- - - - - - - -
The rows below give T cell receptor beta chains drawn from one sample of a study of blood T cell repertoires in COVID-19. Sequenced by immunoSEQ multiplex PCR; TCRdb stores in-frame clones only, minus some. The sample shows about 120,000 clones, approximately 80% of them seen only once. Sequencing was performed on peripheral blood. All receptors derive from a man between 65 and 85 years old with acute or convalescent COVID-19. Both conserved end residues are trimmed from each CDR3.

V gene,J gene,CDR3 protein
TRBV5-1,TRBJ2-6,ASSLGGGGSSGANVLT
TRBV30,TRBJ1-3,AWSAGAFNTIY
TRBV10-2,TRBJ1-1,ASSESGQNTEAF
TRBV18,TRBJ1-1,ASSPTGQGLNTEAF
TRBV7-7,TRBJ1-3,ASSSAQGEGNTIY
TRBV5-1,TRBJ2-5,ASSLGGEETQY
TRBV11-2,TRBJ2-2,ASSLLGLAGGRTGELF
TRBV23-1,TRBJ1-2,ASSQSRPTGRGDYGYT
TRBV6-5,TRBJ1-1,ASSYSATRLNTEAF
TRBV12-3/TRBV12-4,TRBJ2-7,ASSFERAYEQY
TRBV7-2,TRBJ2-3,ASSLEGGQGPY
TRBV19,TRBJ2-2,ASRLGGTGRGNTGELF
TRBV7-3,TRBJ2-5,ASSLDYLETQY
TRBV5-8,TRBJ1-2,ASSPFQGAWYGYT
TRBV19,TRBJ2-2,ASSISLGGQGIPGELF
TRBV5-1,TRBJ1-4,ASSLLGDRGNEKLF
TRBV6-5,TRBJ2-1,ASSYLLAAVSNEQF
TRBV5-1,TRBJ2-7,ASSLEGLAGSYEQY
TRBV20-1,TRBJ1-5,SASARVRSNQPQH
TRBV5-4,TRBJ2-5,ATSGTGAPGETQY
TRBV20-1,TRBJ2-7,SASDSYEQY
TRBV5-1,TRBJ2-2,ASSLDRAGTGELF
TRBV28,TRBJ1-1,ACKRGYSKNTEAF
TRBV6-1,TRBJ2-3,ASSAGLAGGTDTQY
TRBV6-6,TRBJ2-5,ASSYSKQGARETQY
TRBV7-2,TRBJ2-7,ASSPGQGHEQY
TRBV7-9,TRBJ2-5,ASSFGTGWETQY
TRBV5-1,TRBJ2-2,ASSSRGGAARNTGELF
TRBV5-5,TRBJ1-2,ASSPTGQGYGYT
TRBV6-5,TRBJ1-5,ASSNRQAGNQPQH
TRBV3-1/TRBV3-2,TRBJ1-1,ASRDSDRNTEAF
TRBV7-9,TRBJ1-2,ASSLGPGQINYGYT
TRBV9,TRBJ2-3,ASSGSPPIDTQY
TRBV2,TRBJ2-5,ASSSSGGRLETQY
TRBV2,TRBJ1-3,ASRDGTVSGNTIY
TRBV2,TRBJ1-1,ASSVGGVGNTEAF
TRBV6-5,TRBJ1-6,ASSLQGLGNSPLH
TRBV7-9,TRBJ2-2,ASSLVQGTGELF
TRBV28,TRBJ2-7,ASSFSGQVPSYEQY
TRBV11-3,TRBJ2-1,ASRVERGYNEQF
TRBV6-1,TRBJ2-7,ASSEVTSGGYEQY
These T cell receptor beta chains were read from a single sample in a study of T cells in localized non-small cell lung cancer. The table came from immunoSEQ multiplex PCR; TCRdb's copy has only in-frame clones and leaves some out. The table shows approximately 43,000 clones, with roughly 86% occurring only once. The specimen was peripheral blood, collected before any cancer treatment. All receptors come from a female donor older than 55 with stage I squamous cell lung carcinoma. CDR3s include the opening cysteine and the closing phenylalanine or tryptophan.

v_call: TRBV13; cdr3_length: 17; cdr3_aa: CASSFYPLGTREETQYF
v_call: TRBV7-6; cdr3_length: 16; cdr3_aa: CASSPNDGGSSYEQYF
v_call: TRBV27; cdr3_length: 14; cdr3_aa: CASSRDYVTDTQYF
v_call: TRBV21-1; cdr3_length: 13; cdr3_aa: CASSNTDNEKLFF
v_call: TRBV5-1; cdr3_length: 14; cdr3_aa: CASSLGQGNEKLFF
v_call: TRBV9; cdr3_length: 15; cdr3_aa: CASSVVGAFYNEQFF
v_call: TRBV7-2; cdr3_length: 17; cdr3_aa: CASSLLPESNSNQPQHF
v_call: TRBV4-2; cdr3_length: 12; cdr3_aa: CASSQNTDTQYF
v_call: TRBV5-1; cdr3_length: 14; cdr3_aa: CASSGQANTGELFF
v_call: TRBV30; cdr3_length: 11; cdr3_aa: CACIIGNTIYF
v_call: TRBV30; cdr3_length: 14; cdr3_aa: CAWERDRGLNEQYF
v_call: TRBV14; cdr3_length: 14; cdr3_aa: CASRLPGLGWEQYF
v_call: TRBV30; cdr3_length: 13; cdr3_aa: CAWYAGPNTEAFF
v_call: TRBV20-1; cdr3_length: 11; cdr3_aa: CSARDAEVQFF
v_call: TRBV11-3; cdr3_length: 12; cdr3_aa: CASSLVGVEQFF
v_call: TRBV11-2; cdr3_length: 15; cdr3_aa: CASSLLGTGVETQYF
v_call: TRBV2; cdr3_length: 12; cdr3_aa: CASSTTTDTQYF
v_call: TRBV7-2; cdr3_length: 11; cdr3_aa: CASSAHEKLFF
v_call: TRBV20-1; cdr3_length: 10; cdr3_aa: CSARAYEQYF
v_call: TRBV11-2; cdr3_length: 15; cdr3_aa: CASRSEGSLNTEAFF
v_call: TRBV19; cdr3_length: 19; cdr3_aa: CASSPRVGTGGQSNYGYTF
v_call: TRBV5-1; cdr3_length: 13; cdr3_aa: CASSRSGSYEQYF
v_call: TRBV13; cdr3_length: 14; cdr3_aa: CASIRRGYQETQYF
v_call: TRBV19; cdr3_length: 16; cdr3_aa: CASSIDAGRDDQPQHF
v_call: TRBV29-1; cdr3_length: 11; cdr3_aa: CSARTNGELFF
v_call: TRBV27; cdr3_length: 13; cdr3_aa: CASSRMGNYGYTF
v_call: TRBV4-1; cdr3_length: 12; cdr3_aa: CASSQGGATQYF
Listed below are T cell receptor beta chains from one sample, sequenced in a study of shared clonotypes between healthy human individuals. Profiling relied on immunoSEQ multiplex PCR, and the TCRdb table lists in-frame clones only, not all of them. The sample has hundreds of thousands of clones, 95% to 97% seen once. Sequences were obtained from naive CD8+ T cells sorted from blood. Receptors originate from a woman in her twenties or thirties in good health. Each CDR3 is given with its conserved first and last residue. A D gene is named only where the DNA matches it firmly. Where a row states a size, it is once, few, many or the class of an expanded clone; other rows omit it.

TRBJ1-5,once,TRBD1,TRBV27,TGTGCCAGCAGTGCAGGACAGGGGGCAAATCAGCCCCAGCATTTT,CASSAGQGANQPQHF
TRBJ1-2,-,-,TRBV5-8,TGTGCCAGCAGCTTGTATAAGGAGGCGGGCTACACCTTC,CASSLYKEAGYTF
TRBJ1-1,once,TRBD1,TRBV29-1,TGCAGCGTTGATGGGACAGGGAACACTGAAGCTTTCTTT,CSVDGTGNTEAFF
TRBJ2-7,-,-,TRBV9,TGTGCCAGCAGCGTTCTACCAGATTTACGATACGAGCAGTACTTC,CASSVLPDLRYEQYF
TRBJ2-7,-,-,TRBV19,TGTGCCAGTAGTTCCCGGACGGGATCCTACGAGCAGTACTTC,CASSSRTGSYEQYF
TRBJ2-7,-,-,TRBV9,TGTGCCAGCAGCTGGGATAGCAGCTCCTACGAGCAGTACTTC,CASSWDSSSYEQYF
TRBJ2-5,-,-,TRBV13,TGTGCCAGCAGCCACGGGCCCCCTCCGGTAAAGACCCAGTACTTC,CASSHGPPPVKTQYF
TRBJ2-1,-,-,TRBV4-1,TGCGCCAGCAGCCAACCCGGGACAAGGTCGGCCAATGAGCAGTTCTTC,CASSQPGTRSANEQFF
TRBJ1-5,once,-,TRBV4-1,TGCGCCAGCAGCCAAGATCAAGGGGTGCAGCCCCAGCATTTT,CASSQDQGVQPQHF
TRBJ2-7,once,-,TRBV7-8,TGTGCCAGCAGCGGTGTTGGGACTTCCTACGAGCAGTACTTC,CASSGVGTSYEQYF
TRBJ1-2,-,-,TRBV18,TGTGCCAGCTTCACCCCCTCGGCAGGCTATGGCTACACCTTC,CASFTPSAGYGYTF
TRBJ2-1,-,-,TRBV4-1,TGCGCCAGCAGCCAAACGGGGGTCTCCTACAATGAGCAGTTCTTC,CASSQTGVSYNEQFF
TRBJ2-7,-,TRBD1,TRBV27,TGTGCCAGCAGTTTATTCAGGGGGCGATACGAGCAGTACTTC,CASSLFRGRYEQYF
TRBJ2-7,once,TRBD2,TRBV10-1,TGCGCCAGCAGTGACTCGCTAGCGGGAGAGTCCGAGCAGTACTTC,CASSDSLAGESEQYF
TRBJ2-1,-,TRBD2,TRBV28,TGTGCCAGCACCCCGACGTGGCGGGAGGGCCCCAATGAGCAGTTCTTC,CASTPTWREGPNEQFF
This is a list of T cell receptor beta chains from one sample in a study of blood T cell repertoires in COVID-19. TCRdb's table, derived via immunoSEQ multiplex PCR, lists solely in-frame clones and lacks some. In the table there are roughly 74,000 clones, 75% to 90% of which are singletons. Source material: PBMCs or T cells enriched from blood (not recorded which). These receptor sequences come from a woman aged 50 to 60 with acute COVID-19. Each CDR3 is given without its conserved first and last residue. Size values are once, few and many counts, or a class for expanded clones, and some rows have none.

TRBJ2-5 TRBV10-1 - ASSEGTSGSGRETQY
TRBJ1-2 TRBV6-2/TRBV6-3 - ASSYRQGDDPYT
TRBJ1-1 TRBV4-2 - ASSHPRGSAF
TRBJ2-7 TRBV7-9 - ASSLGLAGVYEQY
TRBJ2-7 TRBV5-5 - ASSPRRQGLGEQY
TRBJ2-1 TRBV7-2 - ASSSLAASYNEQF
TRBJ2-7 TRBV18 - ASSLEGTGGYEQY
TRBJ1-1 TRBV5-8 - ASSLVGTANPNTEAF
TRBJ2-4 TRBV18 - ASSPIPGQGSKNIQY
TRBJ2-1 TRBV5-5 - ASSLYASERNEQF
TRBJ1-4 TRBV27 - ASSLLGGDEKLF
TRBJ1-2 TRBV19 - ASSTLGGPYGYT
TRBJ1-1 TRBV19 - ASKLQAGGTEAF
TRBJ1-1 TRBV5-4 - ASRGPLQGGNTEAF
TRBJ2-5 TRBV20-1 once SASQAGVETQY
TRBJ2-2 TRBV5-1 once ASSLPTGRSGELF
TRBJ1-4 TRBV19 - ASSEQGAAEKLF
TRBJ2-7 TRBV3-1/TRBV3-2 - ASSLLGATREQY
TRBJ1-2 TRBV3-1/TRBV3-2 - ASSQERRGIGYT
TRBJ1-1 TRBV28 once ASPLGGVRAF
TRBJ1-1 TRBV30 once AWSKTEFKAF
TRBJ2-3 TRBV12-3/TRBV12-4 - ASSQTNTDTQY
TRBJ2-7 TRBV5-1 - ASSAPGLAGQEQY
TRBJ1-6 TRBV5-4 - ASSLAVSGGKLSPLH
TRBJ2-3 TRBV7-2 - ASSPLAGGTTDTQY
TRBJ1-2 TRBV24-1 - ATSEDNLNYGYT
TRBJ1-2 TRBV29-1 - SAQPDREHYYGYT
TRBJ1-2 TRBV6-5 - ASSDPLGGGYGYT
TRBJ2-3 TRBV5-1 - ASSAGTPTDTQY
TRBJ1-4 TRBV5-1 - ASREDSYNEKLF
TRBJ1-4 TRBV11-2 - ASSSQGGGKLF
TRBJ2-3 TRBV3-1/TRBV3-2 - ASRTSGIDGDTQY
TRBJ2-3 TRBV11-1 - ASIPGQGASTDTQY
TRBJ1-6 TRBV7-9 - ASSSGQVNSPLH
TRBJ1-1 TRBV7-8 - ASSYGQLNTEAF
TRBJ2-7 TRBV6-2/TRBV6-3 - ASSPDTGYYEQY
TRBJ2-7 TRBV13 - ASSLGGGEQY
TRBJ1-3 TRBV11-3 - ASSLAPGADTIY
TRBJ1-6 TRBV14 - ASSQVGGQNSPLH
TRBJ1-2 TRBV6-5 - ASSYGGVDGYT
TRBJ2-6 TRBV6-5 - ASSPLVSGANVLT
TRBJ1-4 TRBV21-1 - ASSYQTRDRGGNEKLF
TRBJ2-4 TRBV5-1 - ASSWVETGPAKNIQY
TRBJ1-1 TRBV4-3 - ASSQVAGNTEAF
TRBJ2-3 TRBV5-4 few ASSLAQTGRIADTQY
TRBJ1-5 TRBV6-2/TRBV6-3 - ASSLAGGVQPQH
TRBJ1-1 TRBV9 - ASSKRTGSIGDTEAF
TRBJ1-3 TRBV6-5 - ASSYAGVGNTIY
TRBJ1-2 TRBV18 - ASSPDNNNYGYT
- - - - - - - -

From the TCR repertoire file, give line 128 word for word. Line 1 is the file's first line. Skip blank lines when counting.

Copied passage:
TRBJ1-2 TRBV6-5 - ASSYGGVDGYT